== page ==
The polar opposites
It’s tough at the top and even tougher to stay there – something Toyota Motors South Africa is keen to achieve by giving their product line up a thorough seeing to. Their immediate plan appears to include a dash of excitement and further riding of the hybrid wave.
Perhaps they started alphabetically, perhaps they didn’t, but the often overlooked and underrated Auris hatchback is the starting point for a double-headed assault on sales charts and market share. Cruising in the massive shadow of its RunX predecessor, the Auris was an easy target for some revitalisation.
Not that the platform is completely boring, I approve of the Auris so much that I immediately promoted it as an obvious upgrade when a friend involuntarily destroyed her RunX. But somehow the newer car’s rounded shape, good lines and funky interior didn’t find favour with everyone.
Help has just arrived in two polar opposites: the Auris Hybrid Synergy Drive and the Auris Toyota Racing Development, hereafter referred to as the Auris HSD and Auris TRD. What these two represent in the world of Toyota Auris is the little white angel and wee red devil on either shoulder…
The HSD employs the intricate hybrid technology from Toyota’s pioneering Prius, essentially replacing the normal Auris drive-train with the 1.8L petrol engine and electric motor combo of a Prius. It also shares the same CVT gearbox and the batteries take up most of the boot floor (283L boot space remains).
As everything was just shoe-horned into an existing car, there were no development issues to master; hence the Auris HSD is cheaper than a Prius. This easy transformation made a lightbulb appear above Toyota engineers’ heads, and they are now looking into hybrid’ing more models; possibly all.
Further technologies they are tinkering with or having a stern look at include plug-in hybrids (already available overseas), bio fuels, full electric vehicles (also operating overseas), hydrogen fuel cells and the possibility of Diesel hybrids.
The next hybrid to grace our shores will probably be the Yaris HSD in the second quarter of 2012. Any regular internal combustion vehicles have also been taken aside for a few lectures in efficiency, which resulted in Toyota’s Optimal Drive policy taking effect on five S.A. models since 2009.
But back to the Auris HSD, which differentiates itself from other models with the trademark hybrid jewellery like blue logo and blue lights. The hatchback is available in two trim levels – XS at N$267,200 and XR for N$289,800. TMSA aims to sell about 25 a month.
Specifications include goodies like auto this and power that, daytime running lights, alloy wheels, central locking, Bluetooth, USB, multifunction leather steering wheel, keyless start, seven airbags, ISOFIX anchors, immobiliser, lots of brake assistants and stability controls.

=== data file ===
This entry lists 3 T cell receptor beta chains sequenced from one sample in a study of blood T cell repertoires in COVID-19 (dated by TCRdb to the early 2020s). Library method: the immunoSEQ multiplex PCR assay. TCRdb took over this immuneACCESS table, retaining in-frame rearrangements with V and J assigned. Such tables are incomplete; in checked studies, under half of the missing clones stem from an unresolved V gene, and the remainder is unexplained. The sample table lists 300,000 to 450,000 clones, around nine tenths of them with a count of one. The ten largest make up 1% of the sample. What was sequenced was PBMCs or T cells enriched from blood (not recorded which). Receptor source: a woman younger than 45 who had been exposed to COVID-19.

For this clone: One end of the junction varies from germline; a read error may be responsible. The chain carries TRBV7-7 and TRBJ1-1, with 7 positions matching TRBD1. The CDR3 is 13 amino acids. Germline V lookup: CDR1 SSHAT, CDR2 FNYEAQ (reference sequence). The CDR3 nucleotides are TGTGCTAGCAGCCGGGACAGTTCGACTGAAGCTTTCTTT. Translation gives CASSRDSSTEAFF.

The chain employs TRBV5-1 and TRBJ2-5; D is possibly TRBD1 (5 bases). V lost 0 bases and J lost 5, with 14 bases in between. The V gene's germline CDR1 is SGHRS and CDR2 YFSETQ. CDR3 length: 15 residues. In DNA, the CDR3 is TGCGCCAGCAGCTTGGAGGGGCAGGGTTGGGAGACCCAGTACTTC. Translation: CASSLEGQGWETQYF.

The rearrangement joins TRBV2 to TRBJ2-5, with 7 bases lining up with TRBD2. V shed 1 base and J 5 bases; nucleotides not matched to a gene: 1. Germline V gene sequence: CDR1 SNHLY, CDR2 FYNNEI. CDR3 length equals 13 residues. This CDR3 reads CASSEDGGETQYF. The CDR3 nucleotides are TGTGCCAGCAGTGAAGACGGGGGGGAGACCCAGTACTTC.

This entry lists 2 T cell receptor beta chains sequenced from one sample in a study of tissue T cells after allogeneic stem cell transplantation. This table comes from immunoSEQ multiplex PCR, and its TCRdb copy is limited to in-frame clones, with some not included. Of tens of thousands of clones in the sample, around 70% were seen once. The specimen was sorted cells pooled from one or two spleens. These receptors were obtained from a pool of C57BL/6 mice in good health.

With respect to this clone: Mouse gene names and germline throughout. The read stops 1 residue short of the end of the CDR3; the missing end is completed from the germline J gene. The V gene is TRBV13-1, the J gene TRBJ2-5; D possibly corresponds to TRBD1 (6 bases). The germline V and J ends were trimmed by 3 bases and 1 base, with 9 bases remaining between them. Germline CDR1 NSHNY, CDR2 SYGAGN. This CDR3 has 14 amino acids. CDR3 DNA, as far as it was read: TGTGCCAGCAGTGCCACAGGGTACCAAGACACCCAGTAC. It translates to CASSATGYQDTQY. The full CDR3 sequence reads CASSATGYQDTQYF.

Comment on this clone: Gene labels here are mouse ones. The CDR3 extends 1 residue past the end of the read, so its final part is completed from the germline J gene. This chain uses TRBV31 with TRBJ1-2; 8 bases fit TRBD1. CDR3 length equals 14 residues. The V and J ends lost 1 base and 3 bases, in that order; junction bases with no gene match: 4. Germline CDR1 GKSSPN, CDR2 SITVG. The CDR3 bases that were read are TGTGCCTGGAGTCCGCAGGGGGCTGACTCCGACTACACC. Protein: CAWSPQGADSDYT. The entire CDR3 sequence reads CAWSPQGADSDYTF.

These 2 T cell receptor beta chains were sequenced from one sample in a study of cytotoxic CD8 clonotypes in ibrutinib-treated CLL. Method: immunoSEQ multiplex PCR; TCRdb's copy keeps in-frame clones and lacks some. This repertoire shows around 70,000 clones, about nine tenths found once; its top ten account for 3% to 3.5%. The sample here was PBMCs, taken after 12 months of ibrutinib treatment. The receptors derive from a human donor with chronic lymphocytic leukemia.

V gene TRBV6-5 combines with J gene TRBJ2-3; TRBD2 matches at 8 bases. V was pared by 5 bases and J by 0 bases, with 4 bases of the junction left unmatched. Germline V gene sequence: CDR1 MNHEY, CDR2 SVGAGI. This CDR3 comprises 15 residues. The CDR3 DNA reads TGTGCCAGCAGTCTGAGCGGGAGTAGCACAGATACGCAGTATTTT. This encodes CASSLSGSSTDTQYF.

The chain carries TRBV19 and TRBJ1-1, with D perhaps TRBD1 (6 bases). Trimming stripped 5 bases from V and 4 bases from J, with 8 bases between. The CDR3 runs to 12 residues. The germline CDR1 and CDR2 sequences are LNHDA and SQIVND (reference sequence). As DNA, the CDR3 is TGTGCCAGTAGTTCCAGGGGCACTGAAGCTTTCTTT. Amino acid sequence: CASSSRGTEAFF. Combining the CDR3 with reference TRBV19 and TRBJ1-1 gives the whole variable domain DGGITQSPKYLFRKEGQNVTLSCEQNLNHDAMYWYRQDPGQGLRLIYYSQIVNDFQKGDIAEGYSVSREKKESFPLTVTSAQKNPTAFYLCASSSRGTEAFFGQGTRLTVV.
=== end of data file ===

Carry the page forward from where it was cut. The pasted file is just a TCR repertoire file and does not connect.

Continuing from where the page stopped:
The fancier XR model can brag with cruise control, keyless entry, reversing camera, alcantara seat inserts and 17-inch alloys which raise the excellent turning radius from 5.2 to 5.5 metres. 28 Nickel-Metal hydride battery modules raise vehicle weight to 1,805kg.
The upside to their hefty presence is that they complete a full circuit of perpetual charge and discharge. It offers three drive modes (EV, Eco and Power), uses either or both motors depending on battery charge and replenishes electricity via the petrol motor, deceleration and/or braking.
0-100km/h takes 11.4 seconds and top speed is around 180km/h. More importantly though, CO2 emissions per km are just 89 to 93g and average fuel consumption is 3.8 to 4L/100km. Driven sensibly, that should result in a range far north of 1,000km from the 45L fuel tank.
Performance fans will be more interested in the Auris TRD, a bespoke South African creation based on a 1.6 petrol model that has been dunked into the TRD catalogue once or twice. Toyota South Africa is keen to revive their TRD brand, also because it still enjoys a strong following without much help from the mothership.
Front and rear spoilers, snazzy alloys, lots of skirting boards and TRD badges set the racy number apart from other models. A closer look will also reveal TRD lowered and enhanced suspension with new shocks, springs, coils, bracing struts and anti-roll bars.
The 1.6 Valvematic engine receives an HSK supercharger with lots of shiny plumbing, lovingly installed in a Gauteng factory. Power rises from 97 to 132kW and torque is raised from 160 to 203Nm. 0-100km/h takes 9 seconds and top speed is 220km/h, with average fuel consumption pinned at 7.5L/100km.
Our angelic and devilish Auris test route revealed the TRD to be as alive and agile as the HSD is sedate and soothing. The hybrid has instant torque and a quiet manner but is sluggish when compared to the zingy and rev-happy TRD.
Its performance isn’t breath-taking but enthusiast will enjoy taking the lively engine through its six manual gears. The same goes for the handling of these two – the hybrid is composed and comfy, the TRD is edgy and encouraging.
Every Auris enjoys a 3-year/100,000km warranty and 5-year/90,000km service plan. The TRD’s price was unconfirmed at the time of going to press. While we wait, I’d like to mention the Auris XD which sits neatly between the angel and devil in terms of power and consumption.